By Ty Anderson, 985TheSportsHub.com
NHL commissioner Gary Bettman knows how to straddle a fence.
While the MLB begins to formulate their plan for a potential May return in Arizona, and with Las Vegas seemingly like a likely landing spot for the NBA season’s conclusion, Bettman remained noncommittal when it came to hockey’s return during an NBC Sports appearance on Tuesday, noting that there was too much uncertainty surrounding the game.
But they’re certainly looking at all possible options with the intentions of settling their season with a Stanley Cup.
“From an NHL standpoint, we’re viewing all of our options,” Bettman, who noted that the league would know more at the end of April, offered. “We want to be ready to go as soon as we get a green light — and the green light may not be crystal clear because there may still be some places in the [U.S. and Canada] where we can’t play and others places where you can.
“We’re looking at all options; nothing’s been ruled in, nothing’s been ruled out. And it’s largely going to be determined what we do by how much time there is because we have next season to focus on as well.”
Examples of those roadblocks can be found in cities like Calgary and Toronto, where ‘public events’ have been canceled through June 30. You’d have to think NHL games would file under this umbrella. Both the Flames and Maple Leafs currently find themselves in playoff spots (and with relatively comfortable leads), too, seemingly axing the idea of true home dates. Even if they come without people in the stands (a strong likelihood given what the other leagues have pitched to date).
Bettman touched on the ‘media speculation’ of neutral site games — North Dakota and Manchester, N.H. have been brought up as potential options for the league — as part of that ‘all options’ approach from the league. He also touched on the fairness aspect of it all, and the desire for the team’s bubble teams to get a chance to prove that they’re indeed playoff worthy.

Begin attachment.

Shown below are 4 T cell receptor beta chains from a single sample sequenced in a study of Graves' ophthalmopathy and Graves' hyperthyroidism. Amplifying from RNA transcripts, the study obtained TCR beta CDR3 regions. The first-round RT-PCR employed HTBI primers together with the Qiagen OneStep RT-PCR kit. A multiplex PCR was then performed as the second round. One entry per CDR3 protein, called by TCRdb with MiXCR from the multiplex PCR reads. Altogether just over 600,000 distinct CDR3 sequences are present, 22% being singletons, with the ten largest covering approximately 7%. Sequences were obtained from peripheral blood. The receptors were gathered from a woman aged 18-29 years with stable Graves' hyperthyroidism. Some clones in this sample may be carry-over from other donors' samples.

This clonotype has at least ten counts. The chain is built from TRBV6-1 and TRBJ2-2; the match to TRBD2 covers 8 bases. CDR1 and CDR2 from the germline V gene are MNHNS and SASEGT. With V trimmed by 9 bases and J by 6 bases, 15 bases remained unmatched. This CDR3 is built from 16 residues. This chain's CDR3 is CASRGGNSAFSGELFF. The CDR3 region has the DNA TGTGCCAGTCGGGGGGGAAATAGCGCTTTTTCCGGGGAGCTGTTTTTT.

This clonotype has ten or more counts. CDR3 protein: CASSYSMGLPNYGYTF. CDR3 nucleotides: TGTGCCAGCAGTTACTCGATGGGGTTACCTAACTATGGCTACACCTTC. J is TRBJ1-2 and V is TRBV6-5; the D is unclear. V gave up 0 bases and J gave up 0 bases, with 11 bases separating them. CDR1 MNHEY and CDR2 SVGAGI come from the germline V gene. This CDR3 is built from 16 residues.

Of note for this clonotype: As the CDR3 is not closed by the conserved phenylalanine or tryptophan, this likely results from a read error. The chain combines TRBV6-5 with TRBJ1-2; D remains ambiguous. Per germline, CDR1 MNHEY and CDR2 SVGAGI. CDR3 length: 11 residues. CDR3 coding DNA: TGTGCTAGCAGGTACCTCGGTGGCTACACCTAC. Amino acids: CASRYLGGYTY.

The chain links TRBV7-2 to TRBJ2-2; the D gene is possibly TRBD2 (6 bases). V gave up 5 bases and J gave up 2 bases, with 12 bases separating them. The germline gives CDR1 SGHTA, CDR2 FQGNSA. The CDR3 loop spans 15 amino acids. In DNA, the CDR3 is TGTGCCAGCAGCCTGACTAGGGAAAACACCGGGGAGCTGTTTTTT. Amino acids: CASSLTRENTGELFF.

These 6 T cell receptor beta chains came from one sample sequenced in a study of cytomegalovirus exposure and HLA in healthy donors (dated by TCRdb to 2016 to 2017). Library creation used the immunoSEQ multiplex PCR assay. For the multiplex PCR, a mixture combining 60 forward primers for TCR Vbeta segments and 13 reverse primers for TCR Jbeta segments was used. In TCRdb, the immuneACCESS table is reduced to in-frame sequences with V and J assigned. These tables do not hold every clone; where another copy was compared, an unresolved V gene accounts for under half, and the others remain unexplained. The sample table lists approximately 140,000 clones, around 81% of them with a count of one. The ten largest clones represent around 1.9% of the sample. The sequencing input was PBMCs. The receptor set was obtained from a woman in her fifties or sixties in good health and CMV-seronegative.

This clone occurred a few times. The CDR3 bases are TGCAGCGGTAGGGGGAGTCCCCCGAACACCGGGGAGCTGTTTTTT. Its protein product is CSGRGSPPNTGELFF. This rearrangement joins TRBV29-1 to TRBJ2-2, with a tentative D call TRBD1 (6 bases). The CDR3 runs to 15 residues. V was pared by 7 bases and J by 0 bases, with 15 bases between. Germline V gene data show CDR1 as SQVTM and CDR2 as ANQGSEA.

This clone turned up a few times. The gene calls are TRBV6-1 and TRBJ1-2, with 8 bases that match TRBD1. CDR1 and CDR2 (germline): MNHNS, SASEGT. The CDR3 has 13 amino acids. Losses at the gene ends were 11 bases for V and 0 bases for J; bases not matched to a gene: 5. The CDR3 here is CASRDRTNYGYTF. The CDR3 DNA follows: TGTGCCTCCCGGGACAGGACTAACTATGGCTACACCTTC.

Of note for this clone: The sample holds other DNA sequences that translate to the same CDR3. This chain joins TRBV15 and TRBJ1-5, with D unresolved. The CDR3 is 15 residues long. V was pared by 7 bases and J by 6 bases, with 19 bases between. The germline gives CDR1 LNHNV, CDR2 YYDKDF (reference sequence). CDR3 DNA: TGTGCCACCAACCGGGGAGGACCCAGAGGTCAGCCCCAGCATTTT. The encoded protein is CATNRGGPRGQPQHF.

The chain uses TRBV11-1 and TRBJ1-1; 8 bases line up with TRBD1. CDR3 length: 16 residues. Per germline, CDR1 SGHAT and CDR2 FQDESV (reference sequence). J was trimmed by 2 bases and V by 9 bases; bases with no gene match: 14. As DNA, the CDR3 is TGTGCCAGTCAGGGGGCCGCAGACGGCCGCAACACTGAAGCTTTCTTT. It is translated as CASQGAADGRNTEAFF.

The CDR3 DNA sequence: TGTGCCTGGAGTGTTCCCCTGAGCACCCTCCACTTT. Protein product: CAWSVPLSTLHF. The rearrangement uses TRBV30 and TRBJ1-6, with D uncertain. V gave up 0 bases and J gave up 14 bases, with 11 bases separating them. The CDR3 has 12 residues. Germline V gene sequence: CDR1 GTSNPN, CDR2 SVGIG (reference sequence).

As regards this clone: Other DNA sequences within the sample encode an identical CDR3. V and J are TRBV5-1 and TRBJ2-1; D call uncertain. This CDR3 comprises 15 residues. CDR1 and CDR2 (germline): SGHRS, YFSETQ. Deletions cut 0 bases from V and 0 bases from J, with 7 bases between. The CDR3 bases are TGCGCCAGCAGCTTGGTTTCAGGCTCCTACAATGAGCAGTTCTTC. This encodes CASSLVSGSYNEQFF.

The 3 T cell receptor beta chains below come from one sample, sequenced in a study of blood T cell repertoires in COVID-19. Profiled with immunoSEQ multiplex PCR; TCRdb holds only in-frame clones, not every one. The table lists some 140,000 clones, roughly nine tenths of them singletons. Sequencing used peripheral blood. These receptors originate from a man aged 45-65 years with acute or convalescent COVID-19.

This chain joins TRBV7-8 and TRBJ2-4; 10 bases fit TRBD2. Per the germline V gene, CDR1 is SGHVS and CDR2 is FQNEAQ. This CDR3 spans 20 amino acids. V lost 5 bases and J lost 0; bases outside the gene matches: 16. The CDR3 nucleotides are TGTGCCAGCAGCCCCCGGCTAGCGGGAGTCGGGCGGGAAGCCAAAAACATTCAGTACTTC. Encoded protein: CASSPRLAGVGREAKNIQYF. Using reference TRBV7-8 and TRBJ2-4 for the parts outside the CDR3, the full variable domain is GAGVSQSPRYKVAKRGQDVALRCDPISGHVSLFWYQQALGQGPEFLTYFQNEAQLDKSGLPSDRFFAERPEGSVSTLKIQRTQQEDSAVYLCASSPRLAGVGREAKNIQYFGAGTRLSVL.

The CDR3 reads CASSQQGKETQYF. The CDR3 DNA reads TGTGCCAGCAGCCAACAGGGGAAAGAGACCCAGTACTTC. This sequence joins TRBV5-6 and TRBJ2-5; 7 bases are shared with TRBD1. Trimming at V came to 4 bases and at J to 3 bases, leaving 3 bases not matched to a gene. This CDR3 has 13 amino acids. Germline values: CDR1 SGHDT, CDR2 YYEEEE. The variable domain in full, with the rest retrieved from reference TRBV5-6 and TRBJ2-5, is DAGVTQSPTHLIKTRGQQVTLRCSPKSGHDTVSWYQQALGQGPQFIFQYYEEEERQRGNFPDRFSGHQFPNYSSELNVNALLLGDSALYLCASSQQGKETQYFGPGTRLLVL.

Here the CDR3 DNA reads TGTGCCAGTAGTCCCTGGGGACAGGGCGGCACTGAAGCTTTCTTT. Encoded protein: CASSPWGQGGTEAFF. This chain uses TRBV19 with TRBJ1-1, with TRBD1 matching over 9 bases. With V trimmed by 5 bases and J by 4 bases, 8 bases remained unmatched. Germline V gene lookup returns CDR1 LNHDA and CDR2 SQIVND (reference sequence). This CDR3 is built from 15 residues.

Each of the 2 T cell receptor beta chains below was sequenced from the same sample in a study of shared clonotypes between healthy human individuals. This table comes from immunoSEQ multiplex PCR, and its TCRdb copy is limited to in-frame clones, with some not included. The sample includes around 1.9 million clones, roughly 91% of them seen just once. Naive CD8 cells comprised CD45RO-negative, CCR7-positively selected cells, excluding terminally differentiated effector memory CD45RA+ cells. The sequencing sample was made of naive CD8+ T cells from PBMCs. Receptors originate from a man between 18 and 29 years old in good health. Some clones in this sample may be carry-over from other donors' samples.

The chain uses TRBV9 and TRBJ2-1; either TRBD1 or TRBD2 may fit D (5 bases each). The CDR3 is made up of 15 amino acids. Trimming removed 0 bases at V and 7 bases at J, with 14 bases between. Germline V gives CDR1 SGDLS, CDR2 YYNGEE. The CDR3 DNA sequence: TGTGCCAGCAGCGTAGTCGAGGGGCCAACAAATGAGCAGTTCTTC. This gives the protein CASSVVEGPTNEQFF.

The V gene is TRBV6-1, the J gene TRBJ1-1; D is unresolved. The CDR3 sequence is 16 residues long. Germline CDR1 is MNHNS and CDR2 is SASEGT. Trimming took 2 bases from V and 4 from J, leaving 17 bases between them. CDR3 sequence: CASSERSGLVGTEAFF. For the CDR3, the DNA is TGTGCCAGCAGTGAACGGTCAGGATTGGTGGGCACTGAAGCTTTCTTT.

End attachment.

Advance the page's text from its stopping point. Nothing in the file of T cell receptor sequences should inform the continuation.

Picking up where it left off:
“When you talk about fairness, we also have issues about if we get to play a playoffs, who gets in if we can’t complete the regular season,” Bettman acknowledged. “We had seven teams on the bubble and all they think they would have had a chance. We have to deal with the lottery and order of selection in the draft.”
To Bettman’s point, the Rangers, for example, find themselves currently on the outside looking in. And Broadway’s Blueshirts, for what it’s worth, sit just two points out of the final playoff spot in the Eastern Conference and have been the fifth-best team in hockey since the start of the new year. Denying them a chance (even a slight one) to punch their ticket would seem cruel, especially after they opted not to sell at the trade deadline. The same argument can be made for the Minnesota Wild, who found themselves just one point out of the second wild card when the league pressed pause, and with two games in hand over the Jets, who are currently in the first wild card and have played two more games than the Wild.
“The best thing — and the easiest thing — would be if at some point we could complete the regular season and then go into the playoffs as we normally do,” Bettman said. “[But] we understand that that may not be possible and that’s why we’re considering every conceivable alternative to deal with whatever the eventuality is.”
The biggest problem for the league right now, at least when it comes to a real finish, is that you would currently have playoff races truly decided by games played advantages, with some teams playing 71 games compared to another’s 68. That’s a potential six-point swing, and that’s sizable this time of year. (Just ask the 2015 and 2016 Bruins.) With a full 82 a complete pipedream at this point, the league’s best bet may come with an even 74 games for everybody, which would help settle some playoff races and also allow some of the league’s playoff-bound teams (like the Bruins) to get their legs back.
It’s believed that the NHL is willing to play games into August if they have to, but as Bettman noted, with everything in hold through the end of April, there’s simply no way of projecting anything even close to a schedule at this point in time.